Bruno Bettelheim was a Austrian born Jewish psychoanalyst, and Nazi holocaust survivor who was interned in both Dachau and Buchenwald.

He immigrated to America after WWII and became a prominent intellectual in the field of child psychoanalysis.

He was controversial for his harsh opinions of fellow Jews in Nazi Germany, who he infamously referred to as “going like sheep to the slaughter.”

He was also controversial for his (now discredited) parent blaming etiological hypothesis of autism spectrum di
May 25, 2015 rated it really liked it
I really liked the book since it was so informative on the subject of fairy tales and how they can be beneficial to children. I also did not know how to start reading about fairy tales' criticism, so as a beginning it helped my initiation to the subject.I'd recommend it to people who want to write something on fairy tales and how they can help children get over their psychological and also oedipal problem, if there are any. ...more
J. Mulrooney
Apr 05, 2014 rated it it was amazing
Recommended for anyone who deals with children

Bettelheim was an old-fashioned Freudian psychiatrist -- the kind who talked to patients instead of drugging them -- and a Holocaust survivor. After the war, he emigrated to Chicago, where he did terrific work with children suffering from serious psychological problems.

The book uses a Freudian framework, but you don't have to believe in a literal id, ego, and superego to appreciate the insight Bettelheim brings to stories and how they are absorbed
Jan 09, 2018 rated it it was ok  ·  review of another edition
In terms of the psychoanalysis here, which is heavily based on Freud’s work, it sounds like a lot of rubbish to me. And if you know Bettelheim’s work from his work on autism, you’re not entirely safe from that here — he only mentions it once or twice, but it’s still jarringly wrong. Still, some of his analyses of the texts on a literary level do make sense, and his suggestions of how some people might apply their own lives in understanding and interpreting them are fascinating. As a literary wor ...more
I'm about halfway through and have given up on this. It's as dry as a piece of old toast. I'm sure it was all very revolutionary when it came out, and probably influenced the likes of Marina Warner or Angela Carter and Margaret Atwood with their modern takes on fairy stories, but it all feels very dated and 60's Freudian. There are a lot more recent interesting books on both fairytale analysis and child development out there. 'The Child in the Mirror' and 'They f##k you up' on child development ...more
Katherine Sas
Apr 29, 2015 rated it really liked it
Bettelheim's Uses of Enchantment is one of those classic pieces of criticism that are both absolutely essential and hopelessly outdated. There is a lot of useful analysis and history, and there are some really lovely passages about the universality and applicability of fairy tales. He even quotes Tolkien on the subject, seeming to agree with him in his distaste for didactic, allegorical, and condescending stories (for children and adults). Unfortunately, as he gets into the nitty gritty of looki ...more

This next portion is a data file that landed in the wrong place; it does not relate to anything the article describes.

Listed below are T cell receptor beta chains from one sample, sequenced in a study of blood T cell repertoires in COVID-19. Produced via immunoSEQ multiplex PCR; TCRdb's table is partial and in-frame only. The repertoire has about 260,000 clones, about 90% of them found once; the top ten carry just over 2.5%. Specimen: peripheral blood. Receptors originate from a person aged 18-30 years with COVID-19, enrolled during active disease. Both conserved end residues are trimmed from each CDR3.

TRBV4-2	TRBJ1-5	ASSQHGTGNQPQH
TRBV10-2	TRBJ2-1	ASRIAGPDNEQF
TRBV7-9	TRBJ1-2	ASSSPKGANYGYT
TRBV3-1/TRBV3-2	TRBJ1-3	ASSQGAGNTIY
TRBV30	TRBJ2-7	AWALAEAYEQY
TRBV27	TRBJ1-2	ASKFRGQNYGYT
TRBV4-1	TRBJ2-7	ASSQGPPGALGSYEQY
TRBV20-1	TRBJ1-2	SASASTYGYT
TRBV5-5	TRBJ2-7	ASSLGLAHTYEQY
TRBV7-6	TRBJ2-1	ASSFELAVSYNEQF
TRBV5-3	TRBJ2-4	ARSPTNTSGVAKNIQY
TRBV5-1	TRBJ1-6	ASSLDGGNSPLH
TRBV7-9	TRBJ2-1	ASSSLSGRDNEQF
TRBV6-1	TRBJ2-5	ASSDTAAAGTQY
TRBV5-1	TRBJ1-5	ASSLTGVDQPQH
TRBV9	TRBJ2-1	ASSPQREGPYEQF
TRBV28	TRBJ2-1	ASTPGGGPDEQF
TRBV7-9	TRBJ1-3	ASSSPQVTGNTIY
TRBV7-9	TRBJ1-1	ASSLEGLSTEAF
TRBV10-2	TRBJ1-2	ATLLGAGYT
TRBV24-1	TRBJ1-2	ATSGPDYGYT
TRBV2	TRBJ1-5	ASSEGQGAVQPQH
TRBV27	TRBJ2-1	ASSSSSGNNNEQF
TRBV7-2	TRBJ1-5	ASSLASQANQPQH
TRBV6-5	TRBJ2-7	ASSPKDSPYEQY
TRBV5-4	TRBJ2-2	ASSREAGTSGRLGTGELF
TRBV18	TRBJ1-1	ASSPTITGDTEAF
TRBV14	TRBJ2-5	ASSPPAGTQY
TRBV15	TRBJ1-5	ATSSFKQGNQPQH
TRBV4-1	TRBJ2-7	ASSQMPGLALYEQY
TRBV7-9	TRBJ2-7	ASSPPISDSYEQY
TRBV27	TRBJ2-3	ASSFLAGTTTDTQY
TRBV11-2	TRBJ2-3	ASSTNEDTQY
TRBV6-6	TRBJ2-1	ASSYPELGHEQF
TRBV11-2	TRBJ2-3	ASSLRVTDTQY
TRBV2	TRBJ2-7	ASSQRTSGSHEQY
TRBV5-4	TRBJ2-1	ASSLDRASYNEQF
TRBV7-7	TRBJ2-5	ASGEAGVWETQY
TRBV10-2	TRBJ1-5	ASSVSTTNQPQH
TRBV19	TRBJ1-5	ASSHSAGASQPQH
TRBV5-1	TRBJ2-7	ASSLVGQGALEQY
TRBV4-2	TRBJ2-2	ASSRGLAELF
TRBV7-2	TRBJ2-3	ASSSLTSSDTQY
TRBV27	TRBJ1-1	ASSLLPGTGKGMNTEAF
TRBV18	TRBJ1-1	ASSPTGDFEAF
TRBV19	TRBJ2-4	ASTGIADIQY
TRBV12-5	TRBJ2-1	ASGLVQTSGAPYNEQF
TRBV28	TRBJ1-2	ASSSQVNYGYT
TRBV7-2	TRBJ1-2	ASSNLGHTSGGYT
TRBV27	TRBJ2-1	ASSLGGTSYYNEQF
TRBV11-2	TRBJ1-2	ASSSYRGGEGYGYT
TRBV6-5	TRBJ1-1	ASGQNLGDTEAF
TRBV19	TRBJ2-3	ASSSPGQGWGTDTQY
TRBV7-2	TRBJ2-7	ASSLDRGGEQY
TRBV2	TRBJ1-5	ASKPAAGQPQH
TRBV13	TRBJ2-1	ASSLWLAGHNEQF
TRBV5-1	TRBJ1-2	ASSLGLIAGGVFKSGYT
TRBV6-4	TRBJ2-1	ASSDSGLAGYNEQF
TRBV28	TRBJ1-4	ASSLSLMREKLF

Jan 13, 2014 rated it really liked it
An incredible layman's intro to child developmental psychology, this is an absolutely vital read for storytellers of any stripe or any parent looking to peek inside the emotions and ideas of the important little people in their life.

I became aware of 'Uses' after reading an essay by Martin Scorcese which talked about how Stanley Kubrick used Bettelheim to compose the screenplay for 'The Shining' (side note: The Shining is a terrible, terrible bedtime story for children and not recommended by Bet
Amar Pai
Feb 25, 2012 rated it liked it
Good in that it gets you interested in the original versions of stories like Cinderella, Snow White, etc. It's nice to see someone think at length about the meaning, import, structure and significance of fairy tales, and there are definitely some good tidbits in here. One of my favorites-- instead of:

"And then they all lived happily ever after."

some stories end with:

"If they have not died, they are still alive."

Haha grim but true, that!

The main problem I had with this book is Bettelheim s psycho
Sep 05, 2019 rated it it was amazing  ·  review of another edition
Beautiful excursus through some of the most meaningful fairytales, their symbols and their significance in our growth process. You can look back at your own childhood through this (Freudian) lens, to see what you had to fix and how you (with or against your parents) did it, and maybe find something that you still have to fix today.

Main learnings:
– The classic form of fairy tales was shaped in centuries and sometimes millennia, by storytellers who adjusted to children's reactions and their own se
Dec 24, 2009 rated it it was ok
Shelves: non-fiction
I'm actually not longer sure why this book was on my To Read list, although I'm guessing it might have come up while reading one of Joseph Campbell's books. Also, as a disclaimer, I pretty much skimmed the last 100 pages or so. The large scheme of the book I enjoyed: the exploration of the similar themes expressed in fairy tales that reflect the human race's views on morals and the human experience. I also enjoyed the small parts that talked about the origins/history of some of the fairy tales e ...more
Jan 26, 2018 rated it liked it  ·  review of another edition